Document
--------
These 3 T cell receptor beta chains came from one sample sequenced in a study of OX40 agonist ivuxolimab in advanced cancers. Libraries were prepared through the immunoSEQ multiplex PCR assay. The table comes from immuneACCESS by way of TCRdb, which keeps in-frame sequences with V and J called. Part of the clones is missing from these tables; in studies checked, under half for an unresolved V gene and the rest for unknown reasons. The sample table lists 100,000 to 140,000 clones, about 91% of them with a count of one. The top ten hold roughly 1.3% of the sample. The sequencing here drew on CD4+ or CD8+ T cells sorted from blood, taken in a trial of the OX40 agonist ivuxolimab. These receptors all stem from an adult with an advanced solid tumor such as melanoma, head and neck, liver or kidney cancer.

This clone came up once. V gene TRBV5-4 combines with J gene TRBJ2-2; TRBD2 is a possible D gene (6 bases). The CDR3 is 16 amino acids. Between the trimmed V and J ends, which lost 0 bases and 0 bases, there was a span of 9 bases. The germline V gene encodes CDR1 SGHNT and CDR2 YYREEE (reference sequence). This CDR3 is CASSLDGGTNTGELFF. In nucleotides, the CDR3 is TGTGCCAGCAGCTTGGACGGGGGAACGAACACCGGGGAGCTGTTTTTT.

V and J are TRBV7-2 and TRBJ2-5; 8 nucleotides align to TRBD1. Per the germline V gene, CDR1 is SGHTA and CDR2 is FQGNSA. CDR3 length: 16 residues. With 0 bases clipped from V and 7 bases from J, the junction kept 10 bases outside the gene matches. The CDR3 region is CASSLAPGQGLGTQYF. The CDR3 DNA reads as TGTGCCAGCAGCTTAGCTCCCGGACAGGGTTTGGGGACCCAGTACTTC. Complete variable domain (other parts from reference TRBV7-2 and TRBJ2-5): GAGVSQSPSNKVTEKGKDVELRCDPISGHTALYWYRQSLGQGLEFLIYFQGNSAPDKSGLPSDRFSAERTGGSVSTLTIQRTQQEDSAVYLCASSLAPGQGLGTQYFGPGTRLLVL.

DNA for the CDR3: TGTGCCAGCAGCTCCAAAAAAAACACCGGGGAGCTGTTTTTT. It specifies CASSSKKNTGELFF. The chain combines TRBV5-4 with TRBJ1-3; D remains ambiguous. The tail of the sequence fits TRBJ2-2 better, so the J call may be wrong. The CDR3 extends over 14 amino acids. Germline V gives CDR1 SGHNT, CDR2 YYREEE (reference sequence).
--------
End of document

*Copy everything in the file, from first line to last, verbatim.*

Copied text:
These 3 T cell receptor beta chains came from one sample sequenced in a study of OX40 agonist ivuxolimab in advanced cancers. Libraries were prepared through the immunoSEQ multiplex PCR assay. The table comes from immuneACCESS by way of TCRdb, which keeps in-frame sequences with V and J called. Part of the clones is missing from these tables; in studies checked, under half for an unresolved V gene and the rest for unknown reasons. The sample table lists 100,000 to 140,000 clones, about 91% of them with a count of one. The top ten hold roughly 1.3% of the sample. The sequencing here drew on CD4+ or CD8+ T cells sorted from blood, taken in a trial of the OX40 agonist ivuxolimab. These receptors all stem from an adult with an advanced solid tumor such as melanoma, head and neck, liver or kidney cancer.

This clone came up once. V gene TRBV5-4 combines with J gene TRBJ2-2; TRBD2 is a possible D gene (6 bases). The CDR3 is 16 amino acids. Between the trimmed V and J ends, which lost 0 bases and 0 bases, there was a span of 9 bases. The germline V gene encodes CDR1 SGHNT and CDR2 YYREEE (reference sequence). This CDR3 is CASSLDGGTNTGELFF. In nucleotides, the CDR3 is TGTGCCAGCAGCTTGGACGGGGGAACGAACACCGGGGAGCTGTTTTTT.

V and J are TRBV7-2 and TRBJ2-5; 8 nucleotides align to TRBD1. Per the germline V gene, CDR1 is SGHTA and CDR2 is FQGNSA. CDR3 length: 16 residues. With 0 bases clipped from V and 7 bases from J, the junction kept 10 bases outside the gene matches. The CDR3 region is CASSLAPGQGLGTQYF. The CDR3 DNA reads as TGTGCCAGCAGCTTAGCTCCCGGACAGGGTTTGGGGACCCAGTACTTC. Complete variable domain (other parts from reference TRBV7-2 and TRBJ2-5): GAGVSQSPSNKVTEKGKDVELRCDPISGHTALYWYRQSLGQGLEFLIYFQGNSAPDKSGLPSDRFSAERTGGSVSTLTIQRTQQEDSAVYLCASSLAPGQGLGTQYFGPGTRLLVL.

DNA for the CDR3: TGTGCCAGCAGCTCCAAAAAAAACACCGGGGAGCTGTTTTTT. It specifies CASSSKKNTGELFF. The chain combines TRBV5-4 with TRBJ1-3; D remains ambiguous. The tail of the sequence fits TRBJ2-2 better, so the J call may be wrong. The CDR3 extends over 14 amino acids. Germline V gives CDR1 SGHNT, CDR2 YYREEE (reference sequence).